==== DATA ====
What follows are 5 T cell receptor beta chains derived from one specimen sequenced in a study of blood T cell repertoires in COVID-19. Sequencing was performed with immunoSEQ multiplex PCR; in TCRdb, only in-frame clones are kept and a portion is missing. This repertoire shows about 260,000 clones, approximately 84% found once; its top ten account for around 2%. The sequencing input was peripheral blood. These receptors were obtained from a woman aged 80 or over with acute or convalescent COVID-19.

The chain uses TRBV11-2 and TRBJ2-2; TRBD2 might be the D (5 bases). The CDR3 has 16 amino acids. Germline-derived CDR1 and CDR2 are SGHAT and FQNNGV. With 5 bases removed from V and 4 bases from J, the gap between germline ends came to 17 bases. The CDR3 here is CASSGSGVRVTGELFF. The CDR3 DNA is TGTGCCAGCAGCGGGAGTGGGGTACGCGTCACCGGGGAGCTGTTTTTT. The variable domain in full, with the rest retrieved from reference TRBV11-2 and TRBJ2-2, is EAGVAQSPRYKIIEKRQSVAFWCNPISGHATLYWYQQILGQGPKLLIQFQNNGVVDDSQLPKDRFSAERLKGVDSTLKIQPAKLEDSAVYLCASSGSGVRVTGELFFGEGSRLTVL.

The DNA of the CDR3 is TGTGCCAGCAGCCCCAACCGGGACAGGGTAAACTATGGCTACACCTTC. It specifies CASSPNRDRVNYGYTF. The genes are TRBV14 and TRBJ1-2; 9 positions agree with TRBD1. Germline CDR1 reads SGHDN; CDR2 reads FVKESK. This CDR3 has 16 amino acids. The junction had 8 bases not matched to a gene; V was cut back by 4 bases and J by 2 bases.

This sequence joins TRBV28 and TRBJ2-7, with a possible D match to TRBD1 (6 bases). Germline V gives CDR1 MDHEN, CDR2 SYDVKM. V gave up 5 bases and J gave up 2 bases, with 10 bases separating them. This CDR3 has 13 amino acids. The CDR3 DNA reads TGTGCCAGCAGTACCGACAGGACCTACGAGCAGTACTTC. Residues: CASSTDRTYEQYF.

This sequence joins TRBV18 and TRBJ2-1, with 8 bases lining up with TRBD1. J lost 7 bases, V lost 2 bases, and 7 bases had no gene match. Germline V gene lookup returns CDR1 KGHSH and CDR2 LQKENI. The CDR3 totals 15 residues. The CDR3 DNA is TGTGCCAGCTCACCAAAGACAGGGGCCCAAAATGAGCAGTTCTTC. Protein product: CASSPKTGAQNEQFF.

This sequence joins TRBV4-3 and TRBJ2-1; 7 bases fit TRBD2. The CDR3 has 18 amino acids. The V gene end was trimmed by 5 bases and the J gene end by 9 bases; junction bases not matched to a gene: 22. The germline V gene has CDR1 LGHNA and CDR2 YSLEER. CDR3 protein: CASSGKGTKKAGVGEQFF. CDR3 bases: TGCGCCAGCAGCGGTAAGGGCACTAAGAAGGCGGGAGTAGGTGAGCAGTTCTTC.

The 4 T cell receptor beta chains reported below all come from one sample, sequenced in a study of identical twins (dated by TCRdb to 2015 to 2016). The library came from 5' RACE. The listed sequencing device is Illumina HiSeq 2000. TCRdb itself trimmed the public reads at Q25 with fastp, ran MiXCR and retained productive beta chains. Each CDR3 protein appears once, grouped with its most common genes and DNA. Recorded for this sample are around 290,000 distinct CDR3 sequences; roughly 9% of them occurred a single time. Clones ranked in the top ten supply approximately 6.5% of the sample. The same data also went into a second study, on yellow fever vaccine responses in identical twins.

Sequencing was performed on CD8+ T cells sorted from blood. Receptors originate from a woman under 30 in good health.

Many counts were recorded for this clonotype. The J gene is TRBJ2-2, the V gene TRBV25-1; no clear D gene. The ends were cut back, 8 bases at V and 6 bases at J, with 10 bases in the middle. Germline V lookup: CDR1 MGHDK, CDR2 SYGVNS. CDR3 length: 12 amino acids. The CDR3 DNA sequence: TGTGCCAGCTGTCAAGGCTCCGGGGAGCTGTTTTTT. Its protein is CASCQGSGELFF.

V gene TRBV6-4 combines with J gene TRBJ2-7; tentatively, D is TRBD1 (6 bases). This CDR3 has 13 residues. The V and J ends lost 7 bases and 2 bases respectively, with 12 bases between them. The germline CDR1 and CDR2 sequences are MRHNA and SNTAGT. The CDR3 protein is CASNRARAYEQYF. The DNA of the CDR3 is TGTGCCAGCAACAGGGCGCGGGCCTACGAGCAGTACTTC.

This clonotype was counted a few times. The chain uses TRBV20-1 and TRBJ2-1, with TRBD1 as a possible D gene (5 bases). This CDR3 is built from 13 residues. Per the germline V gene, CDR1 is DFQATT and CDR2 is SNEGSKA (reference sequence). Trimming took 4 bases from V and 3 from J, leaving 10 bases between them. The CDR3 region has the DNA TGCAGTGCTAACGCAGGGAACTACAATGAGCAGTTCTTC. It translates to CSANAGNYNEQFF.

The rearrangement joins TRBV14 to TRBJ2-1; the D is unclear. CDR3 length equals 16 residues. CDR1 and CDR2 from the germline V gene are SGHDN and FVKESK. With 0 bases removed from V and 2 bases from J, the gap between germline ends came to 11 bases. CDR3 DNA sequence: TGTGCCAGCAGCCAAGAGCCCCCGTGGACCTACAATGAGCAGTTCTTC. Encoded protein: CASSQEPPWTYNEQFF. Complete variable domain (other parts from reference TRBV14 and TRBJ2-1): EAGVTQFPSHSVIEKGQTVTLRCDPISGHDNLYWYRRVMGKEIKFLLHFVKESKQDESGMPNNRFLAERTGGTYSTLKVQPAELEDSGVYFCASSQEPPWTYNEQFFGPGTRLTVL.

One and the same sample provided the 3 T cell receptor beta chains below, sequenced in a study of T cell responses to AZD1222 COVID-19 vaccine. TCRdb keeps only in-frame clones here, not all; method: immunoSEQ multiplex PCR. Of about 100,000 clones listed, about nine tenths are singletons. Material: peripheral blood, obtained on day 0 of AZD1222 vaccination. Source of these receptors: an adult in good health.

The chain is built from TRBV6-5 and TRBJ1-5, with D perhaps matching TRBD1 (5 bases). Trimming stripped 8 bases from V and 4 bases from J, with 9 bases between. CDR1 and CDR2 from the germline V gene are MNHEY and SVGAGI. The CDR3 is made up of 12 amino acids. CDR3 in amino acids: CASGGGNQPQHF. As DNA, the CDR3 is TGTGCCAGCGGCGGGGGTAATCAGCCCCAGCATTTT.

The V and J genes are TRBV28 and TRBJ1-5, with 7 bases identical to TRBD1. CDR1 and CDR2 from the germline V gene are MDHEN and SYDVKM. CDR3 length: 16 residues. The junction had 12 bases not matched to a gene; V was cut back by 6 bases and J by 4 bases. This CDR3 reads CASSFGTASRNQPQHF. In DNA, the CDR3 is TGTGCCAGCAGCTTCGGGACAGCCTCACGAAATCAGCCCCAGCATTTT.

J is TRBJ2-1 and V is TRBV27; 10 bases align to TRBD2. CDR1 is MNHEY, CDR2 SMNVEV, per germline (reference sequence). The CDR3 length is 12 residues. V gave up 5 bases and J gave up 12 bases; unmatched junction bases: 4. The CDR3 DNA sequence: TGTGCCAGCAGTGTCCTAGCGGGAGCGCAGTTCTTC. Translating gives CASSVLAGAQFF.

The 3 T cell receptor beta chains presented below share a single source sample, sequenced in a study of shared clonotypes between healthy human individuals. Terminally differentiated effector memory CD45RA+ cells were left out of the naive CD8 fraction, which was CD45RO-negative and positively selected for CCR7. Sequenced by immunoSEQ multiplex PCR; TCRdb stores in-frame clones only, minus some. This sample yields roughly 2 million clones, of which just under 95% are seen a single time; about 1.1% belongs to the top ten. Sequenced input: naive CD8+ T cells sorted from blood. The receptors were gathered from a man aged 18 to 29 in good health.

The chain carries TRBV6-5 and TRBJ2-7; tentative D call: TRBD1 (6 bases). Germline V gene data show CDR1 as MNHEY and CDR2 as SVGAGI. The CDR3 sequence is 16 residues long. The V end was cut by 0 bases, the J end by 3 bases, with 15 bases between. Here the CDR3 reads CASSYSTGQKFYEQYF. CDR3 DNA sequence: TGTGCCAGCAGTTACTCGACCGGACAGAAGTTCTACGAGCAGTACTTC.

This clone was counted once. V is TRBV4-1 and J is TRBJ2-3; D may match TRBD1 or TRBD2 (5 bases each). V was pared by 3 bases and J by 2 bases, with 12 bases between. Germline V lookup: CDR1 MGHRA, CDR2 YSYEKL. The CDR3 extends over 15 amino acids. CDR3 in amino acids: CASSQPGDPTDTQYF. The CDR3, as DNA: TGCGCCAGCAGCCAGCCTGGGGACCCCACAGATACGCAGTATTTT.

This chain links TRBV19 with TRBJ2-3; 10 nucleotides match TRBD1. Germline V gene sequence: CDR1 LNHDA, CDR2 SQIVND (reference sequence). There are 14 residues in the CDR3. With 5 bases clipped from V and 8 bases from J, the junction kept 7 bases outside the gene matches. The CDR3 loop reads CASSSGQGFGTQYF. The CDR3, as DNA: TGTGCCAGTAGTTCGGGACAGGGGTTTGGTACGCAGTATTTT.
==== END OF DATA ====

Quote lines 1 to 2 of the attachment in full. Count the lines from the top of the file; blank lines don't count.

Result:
What follows are 5 T cell receptor beta chains derived from one specimen sequenced in a study of blood T cell repertoires in COVID-19. Sequencing was performed with immunoSEQ multiplex PCR; in TCRdb, only in-frame clones are kept and a portion is missing. This repertoire shows about 260,000 clones, approximately 84% found once; its top ten account for around 2%. The sequencing input was peripheral blood. These receptors were obtained from a woman aged 80 or over with acute or convalescent COVID-19.

The chain uses TRBV11-2 and TRBJ2-2; TRBD2 might be the D (5 bases). The CDR3 has 16 amino acids. Germline-derived CDR1 and CDR2 are SGHAT and FQNNGV. With 5 bases removed from V and 4 bases from J, the gap between germline ends came to 17 bases. The CDR3 here is CASSGSGVRVTGELFF. The CDR3 DNA is TGTGCCAGCAGCGGGAGTGGGGTACGCGTCACCGGGGAGCTGTTTTTT. The variable domain in full, with the rest retrieved from reference TRBV11-2 and TRBJ2-2, is EAGVAQSPRYKIIEKRQSVAFWCNPISGHATLYWYQQILGQGPKLLIQFQNNGVVDDSQLPKDRFSAERLKGVDSTLKIQPAKLEDSAVYLCASSGSGVRVTGELFFGEGSRLTVL.